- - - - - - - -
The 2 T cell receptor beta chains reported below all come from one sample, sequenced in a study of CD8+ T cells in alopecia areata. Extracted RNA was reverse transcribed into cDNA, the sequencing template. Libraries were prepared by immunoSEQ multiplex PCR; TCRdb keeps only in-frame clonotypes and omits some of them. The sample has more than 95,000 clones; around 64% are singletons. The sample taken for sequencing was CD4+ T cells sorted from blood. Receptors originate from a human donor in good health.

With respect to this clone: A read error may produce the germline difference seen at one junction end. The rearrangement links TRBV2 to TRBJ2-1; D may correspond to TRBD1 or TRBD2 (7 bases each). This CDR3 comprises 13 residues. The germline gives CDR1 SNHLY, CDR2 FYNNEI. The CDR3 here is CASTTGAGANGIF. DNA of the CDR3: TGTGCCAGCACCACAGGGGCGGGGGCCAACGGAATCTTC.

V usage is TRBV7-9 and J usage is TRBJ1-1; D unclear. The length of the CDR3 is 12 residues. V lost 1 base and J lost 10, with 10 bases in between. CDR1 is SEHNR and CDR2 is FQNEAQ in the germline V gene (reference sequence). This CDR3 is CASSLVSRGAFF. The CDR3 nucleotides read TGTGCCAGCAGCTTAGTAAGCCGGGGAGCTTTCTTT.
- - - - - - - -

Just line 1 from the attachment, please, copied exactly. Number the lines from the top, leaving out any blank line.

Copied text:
The 2 T cell receptor beta chains reported below all come from one sample, sequenced in a study of CD8+ T cells in alopecia areata. Extracted RNA was reverse transcribed into cDNA, the sequencing template. Libraries were prepared by immunoSEQ multiplex PCR; TCRdb keeps only in-frame clonotypes and omits some of them. The sample has more than 95,000 clones; around 64% are singletons. The sample taken for sequencing was CD4+ T cells sorted from blood. Receptors originate from a human donor in good health.